Why am I even writing about this meaningless and L.A.-centric topic? Last night Kendall and I were watching “Mad Men,” our favorite new show, about people working in an advertising agency in 1960. Fantastic series with a great cast including the always good John Slattery (also a regular on “Desperate Housewives” this year). I started thinking about Slattery’s role on one of my favorite TV shows of all time, a series called “Homefront” from the early 1990s that detailed the lives of a group of small-town people just after World War II. It only lasted two seasons but it covered a lot of ground in its depiction of those tumultuous post-war years. In addition to John Slattery, the excellent cast included Wendy Phillips, Kyle Chandler, Hattie Winston, Mimi Kennedy, and a young British actress named Sammi Davis. Davis’s character Caroline was my favorite and, in my opinion, the most challenging. She played an English war bride who married an American G.I. to escape Europe’s post-war devastation and, once safely ensconced in America, still suffered from the trauma she went through during the war. This made her act in ways that were anything but sympathetic. I loved Davis in this role, just as I had admired her in great films such as “Hope and Glory” and D. H. Lawrence’s “The Rainbow.” I started wondering what had happened to this wonderful actress who I hadn’t seen in almost ten years (except for a brief appearance in a “Lost” flashblack last year as Dominic Monaghan’s mother).
Imagine my surprise when I walked into my favorite La Brea Avenue coffee shop this morning and there sat actress Sammi Davis with two friends, chatting amiably in her distinctive British voice. I couldn’t believe the coincidence and I thought I should say something to her. I sat in full view of the actress, listening to her talk about current projects (including a new scary-sounding movie called “The Double Born”) but I never said a word. Sammi survived my lack of attention quite well, believe it or not, but I found myself wondering if I was throwing the baby out with the bathwater in my quest not to appear like a celebrity stalker. Maybe she would have enjoyed hearing from an admiring fan in that situation. Refusing to acknowledge her presence felt silly and ungenerous.
Why am I so self-conscious about this? Is it because of the time, nearly thirty years ago, when the attention I paid to a celebrity nearly sent her to a mental institution?
“Mary Hartman, Mary Hartman” was the surprise hit of the year. A Norman Lear parody of soap operas, this nightly foray into high camp pushed all the envelopes. (I remember seeing the names of a married couple in the show's credits, never dreaming at the time that the story editors were my future in-laws, Kendall's parents.) The star of “Mary Hartman, Mary Hartman” was Louise Lasser, who was mostly known back then as Woody Allen’s ex-wife and the neurotic spouse in a series of Nyquil commercials. Now she was the darling of the avant-garde and hanging out with the likes of Andy Warhol and Gore Vidal.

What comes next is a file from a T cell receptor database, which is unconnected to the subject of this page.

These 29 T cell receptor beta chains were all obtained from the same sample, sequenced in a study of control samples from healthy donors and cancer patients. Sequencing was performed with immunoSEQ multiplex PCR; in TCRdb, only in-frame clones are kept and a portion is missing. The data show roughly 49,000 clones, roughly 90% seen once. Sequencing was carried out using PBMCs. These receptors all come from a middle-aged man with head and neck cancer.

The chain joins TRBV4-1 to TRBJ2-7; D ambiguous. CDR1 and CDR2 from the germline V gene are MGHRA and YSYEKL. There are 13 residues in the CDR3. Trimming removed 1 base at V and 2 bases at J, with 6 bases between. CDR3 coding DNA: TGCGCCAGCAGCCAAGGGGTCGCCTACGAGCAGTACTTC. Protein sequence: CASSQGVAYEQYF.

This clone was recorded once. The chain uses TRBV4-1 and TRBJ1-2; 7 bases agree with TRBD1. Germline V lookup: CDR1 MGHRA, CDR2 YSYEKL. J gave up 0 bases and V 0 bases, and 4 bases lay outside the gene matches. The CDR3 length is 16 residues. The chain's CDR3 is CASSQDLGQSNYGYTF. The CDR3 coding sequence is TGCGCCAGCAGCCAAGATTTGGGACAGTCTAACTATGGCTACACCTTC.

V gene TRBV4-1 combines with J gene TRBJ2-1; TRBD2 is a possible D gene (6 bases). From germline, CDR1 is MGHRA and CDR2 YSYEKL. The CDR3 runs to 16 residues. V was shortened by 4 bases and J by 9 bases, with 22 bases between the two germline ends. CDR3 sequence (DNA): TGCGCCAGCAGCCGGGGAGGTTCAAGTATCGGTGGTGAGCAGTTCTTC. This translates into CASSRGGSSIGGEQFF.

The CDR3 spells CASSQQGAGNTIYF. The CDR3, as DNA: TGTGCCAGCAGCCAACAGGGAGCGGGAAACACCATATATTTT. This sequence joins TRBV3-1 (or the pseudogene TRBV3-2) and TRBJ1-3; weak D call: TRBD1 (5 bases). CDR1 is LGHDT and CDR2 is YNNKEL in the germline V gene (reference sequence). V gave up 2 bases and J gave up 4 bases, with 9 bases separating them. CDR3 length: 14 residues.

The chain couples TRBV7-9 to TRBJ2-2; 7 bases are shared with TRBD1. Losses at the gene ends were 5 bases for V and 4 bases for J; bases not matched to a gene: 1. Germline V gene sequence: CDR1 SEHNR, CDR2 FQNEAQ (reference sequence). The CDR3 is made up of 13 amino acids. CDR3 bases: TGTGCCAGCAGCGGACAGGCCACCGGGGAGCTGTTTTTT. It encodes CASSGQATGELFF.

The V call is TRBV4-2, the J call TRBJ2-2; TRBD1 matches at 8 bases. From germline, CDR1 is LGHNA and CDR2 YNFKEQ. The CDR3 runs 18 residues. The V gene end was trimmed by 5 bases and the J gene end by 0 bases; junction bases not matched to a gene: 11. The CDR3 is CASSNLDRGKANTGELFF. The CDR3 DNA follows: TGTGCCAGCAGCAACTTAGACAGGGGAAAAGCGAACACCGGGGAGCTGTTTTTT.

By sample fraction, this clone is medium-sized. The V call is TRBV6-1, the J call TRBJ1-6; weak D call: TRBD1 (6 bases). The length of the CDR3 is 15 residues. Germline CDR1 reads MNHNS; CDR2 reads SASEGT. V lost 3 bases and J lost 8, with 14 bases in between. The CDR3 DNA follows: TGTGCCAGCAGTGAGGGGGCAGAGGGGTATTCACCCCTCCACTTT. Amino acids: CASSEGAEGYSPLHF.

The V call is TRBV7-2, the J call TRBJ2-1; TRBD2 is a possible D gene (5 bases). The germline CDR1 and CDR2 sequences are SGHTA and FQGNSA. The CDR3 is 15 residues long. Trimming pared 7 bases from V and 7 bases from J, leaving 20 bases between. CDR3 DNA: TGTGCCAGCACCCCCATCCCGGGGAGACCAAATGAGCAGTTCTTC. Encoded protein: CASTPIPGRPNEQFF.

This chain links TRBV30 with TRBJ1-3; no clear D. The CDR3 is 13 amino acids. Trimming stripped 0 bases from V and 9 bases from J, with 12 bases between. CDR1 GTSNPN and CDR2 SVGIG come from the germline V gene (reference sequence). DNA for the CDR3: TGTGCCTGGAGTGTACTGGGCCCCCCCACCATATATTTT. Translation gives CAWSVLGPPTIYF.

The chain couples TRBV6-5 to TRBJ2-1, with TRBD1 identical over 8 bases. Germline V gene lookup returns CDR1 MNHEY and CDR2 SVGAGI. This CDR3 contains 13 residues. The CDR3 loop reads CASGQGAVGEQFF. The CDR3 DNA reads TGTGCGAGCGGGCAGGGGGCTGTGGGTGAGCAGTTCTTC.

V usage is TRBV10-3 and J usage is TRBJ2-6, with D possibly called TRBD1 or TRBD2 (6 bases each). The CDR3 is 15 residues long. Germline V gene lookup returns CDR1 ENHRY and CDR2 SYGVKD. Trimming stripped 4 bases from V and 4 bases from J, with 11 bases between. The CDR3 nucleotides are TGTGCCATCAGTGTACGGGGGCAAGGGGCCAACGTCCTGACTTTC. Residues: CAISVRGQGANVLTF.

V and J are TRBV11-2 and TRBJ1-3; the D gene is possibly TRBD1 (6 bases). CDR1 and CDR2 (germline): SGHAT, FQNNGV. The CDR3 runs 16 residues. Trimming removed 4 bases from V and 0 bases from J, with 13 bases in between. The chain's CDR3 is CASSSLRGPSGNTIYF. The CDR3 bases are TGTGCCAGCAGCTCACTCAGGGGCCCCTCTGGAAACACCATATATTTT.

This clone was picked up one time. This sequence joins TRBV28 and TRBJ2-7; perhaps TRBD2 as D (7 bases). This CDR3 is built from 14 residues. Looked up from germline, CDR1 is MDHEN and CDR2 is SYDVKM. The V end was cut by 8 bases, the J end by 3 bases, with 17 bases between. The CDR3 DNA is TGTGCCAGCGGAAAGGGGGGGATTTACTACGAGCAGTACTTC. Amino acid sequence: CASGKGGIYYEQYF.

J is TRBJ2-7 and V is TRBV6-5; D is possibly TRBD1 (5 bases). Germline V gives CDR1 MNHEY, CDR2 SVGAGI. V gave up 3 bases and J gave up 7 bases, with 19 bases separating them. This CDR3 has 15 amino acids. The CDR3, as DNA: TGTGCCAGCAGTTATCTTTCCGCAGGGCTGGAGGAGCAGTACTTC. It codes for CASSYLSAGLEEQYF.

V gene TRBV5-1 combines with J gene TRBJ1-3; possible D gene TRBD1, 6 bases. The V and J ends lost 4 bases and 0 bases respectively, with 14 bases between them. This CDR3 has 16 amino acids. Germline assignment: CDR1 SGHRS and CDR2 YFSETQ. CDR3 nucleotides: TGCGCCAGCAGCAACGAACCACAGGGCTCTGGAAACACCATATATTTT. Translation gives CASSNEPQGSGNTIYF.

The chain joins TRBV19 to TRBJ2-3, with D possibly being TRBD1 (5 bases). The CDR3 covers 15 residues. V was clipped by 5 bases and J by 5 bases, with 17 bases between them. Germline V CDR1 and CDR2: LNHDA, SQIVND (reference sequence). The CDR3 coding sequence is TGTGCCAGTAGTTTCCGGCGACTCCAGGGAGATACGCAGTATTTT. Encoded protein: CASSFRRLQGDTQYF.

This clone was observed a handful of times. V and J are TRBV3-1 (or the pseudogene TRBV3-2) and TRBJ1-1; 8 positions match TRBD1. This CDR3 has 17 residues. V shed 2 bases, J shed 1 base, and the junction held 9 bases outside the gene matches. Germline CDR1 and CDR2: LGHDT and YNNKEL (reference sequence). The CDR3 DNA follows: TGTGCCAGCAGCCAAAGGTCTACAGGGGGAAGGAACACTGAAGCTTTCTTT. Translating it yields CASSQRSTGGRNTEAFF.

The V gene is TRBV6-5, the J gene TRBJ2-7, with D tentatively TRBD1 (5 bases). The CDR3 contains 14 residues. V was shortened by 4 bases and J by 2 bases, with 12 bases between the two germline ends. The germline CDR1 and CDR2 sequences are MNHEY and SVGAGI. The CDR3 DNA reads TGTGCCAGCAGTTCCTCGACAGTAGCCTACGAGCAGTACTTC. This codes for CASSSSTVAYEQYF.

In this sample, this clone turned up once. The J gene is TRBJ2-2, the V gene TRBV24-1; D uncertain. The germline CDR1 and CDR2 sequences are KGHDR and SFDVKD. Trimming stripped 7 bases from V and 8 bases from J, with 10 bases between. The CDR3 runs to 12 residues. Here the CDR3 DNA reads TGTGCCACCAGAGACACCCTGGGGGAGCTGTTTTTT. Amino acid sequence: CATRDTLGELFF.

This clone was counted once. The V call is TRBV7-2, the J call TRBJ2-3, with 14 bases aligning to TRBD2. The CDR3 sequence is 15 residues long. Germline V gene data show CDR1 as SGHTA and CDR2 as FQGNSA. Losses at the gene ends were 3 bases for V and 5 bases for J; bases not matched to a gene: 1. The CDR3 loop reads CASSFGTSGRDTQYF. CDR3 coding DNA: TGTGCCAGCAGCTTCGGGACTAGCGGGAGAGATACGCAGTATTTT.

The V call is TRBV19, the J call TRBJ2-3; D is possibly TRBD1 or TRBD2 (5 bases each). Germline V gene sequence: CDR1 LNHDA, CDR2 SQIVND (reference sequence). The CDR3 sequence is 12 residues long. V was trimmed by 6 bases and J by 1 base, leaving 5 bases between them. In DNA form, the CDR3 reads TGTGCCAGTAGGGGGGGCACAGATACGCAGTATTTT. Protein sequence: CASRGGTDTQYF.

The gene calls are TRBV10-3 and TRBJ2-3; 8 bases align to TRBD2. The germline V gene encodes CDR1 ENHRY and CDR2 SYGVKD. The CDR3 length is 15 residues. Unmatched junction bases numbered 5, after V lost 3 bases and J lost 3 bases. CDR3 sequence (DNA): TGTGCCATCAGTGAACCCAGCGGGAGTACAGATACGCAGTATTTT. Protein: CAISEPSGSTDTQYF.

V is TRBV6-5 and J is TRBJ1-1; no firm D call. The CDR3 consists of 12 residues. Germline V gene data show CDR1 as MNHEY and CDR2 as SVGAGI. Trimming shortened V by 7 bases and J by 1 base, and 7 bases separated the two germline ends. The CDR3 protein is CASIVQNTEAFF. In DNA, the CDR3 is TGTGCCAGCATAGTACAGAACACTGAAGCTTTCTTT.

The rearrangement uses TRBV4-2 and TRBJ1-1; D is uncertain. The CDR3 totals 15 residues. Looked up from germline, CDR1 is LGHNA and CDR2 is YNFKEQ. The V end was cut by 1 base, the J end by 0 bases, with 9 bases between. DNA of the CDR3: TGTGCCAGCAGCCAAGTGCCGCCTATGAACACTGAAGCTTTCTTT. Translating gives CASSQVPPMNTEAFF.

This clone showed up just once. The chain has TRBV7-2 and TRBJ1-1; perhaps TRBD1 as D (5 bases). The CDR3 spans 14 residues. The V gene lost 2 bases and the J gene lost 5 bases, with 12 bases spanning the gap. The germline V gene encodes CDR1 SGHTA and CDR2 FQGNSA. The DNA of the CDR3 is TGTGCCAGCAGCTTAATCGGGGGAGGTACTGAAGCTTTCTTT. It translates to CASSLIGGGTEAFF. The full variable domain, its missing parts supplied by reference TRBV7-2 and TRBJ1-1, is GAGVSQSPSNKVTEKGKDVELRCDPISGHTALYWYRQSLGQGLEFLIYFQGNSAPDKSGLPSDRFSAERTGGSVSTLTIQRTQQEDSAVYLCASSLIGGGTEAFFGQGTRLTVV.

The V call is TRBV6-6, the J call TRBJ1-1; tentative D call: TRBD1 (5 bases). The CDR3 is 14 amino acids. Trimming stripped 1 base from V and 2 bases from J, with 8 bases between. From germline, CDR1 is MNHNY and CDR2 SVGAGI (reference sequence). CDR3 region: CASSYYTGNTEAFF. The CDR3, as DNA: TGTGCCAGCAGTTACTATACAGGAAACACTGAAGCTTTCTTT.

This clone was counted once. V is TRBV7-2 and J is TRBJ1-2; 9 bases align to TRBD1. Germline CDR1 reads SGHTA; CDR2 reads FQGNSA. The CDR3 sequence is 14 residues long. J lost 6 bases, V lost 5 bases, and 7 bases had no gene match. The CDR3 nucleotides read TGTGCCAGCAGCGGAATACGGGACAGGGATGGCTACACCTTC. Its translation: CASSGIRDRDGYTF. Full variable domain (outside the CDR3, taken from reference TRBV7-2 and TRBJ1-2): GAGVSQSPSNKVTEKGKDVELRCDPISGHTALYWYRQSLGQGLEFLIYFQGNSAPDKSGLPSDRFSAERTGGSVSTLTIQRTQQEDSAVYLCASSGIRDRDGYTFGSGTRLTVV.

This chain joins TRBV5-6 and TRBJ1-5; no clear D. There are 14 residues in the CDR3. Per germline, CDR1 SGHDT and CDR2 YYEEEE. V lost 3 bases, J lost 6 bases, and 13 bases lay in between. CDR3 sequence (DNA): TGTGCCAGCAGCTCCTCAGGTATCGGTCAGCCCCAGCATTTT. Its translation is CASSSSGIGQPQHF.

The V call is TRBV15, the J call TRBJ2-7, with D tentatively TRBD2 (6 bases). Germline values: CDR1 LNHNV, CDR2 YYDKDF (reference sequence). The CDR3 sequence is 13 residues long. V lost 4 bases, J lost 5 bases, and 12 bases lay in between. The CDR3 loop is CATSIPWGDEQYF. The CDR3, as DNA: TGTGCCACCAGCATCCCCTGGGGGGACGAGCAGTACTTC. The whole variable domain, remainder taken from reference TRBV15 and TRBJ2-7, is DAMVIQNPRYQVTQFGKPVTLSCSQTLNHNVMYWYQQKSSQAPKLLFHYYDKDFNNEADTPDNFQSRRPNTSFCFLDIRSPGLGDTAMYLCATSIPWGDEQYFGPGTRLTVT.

Lasser was coming to Chicago in a one-woman show that would capitalize on her new fame. I cut a few college classes to wait in line in the frigid midwest winter to purchase one of the sought-after tickets. Mission accomplished, I threw the ticket into my ever-present backpack. As the date of the show neared, however, rumors circulated that Lasser was crumbling under the weight of her newfound celebrity status. Less than a week before the engagement, the show was abruptly cancelled. “Ms. Lasser is experiencing minor health problems,” the notice read. An opportunity came up for me to visit New York the following weekend. Since my plans had changed, I decided to go.
The very night that I would have been in the Park West Theater in Chicago watching Lasser’s act, I found myself in a Broadway theater. As the lights came on at intermission, I spotted a familiar shock of red hair two rows in front of me. There, paging nervously through her program, sat Louise Lasser! I followed her to a small hallway where she went to have a cigarette. She looked wide-eyed and frightened. I was so stunned at the irony of the situation that against my better judgment I ran up to her and shouted, “Louise Lasser! Louise Lasser! I was supposed to be watching your show tonight in Chicago!” She responded as if I had caught her red-handed. As I reached into my backpack to find the ticket to her show, she lurched backwards against the wall, as if she feared I might be pulling out a gun. The more I tried to appear nonchalant and non-threatening, the more agitated she became. Still, I was so taken with the strange coincidence of our encounter that I wanted to record it. I whipped out my camera and asked her if I could snap a quick photo. Lasser backed further into the wall, her eyes darting. “Take the picture, take the picture,” she whimpered in a staccato monotone. Looking as if she wanted to die, she wrapped her purple shawl around her red hair and stared off into the distance. I took the photo.
And here it is, decades later, her Danny Miller-induced terror recorded for posterity. Later that month, I heard that Louise Lasser had checked herself into a mental hospital. “Mary Hartman, Mary Hartman” continued for a while without her and was eventually cancelled. I’m not saying that I caused the actress’s nervous breakdown, but I clearly was responsible for her panic on that particular day. Is it any wonder why I hesitate about approaching celebrities? And I haven’t even told you about the time I followed actress Ellen Burstyn for six city blocks.